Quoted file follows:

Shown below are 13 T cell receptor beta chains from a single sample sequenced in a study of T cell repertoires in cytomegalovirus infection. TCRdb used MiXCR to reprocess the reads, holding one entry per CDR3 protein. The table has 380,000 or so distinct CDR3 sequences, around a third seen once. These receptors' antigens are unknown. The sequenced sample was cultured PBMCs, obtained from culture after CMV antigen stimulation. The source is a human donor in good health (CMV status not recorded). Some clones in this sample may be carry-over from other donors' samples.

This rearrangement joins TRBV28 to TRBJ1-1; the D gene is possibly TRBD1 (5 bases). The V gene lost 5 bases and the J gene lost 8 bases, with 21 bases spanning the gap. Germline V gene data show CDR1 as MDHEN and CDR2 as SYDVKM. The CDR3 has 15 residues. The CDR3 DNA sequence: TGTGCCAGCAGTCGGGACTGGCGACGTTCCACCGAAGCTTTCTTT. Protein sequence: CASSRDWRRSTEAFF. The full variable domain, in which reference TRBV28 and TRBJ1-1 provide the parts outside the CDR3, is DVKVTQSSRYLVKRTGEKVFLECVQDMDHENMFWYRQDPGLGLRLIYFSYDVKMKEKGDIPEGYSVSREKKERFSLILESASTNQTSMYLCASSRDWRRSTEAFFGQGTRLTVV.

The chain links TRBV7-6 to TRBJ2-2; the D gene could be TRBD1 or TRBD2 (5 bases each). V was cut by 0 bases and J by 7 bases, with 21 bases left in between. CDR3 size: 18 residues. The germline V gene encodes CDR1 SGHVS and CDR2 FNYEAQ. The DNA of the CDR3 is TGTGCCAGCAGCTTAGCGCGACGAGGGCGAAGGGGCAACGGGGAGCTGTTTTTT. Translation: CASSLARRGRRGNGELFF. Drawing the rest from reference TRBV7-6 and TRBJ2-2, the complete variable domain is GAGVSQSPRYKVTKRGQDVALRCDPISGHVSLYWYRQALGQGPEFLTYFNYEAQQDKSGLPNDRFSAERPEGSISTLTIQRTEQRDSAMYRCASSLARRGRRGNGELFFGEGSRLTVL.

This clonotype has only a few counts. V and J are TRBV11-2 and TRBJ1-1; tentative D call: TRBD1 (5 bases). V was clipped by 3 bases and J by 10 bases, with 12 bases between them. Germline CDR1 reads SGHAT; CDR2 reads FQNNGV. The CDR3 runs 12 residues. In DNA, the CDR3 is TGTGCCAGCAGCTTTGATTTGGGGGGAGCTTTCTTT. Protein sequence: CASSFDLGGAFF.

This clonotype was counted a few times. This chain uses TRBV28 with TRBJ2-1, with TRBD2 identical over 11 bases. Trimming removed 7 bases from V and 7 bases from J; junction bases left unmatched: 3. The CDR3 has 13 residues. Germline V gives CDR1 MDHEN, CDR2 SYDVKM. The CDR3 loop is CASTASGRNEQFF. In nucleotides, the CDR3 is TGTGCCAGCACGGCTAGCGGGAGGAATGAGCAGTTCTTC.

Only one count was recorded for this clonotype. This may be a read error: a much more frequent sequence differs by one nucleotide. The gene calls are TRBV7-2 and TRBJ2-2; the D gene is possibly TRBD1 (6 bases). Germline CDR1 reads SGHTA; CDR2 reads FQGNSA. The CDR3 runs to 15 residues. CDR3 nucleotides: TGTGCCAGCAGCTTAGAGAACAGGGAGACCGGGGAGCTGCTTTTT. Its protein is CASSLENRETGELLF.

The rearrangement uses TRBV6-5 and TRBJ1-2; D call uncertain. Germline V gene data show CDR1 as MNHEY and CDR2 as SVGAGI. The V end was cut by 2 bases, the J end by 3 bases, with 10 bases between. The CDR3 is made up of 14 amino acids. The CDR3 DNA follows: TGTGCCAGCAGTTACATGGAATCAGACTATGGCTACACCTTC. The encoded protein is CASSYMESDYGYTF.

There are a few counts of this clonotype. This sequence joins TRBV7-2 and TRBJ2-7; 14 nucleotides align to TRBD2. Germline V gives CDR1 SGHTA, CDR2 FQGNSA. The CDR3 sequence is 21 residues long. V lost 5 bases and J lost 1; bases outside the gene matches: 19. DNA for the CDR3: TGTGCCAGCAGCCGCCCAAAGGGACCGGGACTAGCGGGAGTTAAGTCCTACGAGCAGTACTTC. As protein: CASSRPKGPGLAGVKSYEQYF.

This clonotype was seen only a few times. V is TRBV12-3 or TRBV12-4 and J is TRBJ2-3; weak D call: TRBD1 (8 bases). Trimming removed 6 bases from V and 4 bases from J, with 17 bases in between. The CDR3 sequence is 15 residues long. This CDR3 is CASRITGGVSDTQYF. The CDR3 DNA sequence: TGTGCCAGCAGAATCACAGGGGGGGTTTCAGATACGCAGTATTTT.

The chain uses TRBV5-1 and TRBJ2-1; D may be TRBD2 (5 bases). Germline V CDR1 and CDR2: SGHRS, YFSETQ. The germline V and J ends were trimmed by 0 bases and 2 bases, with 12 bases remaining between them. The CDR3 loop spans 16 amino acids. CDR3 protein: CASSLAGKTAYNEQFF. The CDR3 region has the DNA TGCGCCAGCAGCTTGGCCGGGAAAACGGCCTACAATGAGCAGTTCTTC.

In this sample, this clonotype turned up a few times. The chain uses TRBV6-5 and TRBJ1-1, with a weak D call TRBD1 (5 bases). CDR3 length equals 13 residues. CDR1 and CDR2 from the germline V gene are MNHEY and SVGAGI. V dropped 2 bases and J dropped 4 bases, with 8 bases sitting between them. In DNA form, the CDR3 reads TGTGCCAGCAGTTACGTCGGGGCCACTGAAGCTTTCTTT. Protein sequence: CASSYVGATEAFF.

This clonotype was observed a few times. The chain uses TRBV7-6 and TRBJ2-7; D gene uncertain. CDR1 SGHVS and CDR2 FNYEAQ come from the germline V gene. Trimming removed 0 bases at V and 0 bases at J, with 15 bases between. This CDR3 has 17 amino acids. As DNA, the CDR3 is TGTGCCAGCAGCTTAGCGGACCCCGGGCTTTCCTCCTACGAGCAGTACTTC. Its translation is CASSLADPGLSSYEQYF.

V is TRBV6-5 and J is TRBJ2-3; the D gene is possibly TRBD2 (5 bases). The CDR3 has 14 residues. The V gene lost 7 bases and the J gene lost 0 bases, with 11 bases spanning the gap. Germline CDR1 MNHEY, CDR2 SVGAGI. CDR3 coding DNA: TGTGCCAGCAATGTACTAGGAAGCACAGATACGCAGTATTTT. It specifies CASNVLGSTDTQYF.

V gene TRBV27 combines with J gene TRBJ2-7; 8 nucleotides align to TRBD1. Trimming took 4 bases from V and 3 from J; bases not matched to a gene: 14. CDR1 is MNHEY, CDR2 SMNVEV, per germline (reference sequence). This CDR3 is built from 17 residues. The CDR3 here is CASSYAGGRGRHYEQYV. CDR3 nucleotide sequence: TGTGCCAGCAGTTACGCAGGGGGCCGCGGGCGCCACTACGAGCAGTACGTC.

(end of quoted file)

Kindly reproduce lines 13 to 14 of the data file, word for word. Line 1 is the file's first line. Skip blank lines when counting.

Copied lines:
V is TRBV6-5 and J is TRBJ2-3; the D gene is possibly TRBD2 (5 bases). The CDR3 has 14 residues. The V gene lost 7 bases and the J gene lost 0 bases, with 11 bases spanning the gap. Germline CDR1 MNHEY, CDR2 SVGAGI. CDR3 coding DNA: TGTGCCAGCAATGTACTAGGAAGCACAGATACGCAGTATTTT. It specifies CASNVLGSTDTQYF.

V gene TRBV27 combines with J gene TRBJ2-7; 8 nucleotides align to TRBD1. Trimming took 4 bases from V and 3 from J; bases not matched to a gene: 14. CDR1 is MNHEY, CDR2 SMNVEV, per germline (reference sequence). This CDR3 is built from 17 residues. The CDR3 here is CASSYAGGRGRHYEQYV. CDR3 nucleotide sequence: TGTGCCAGCAGTTACGCAGGGGGCCGCGGGCGCCACTACGAGCAGTACGTC.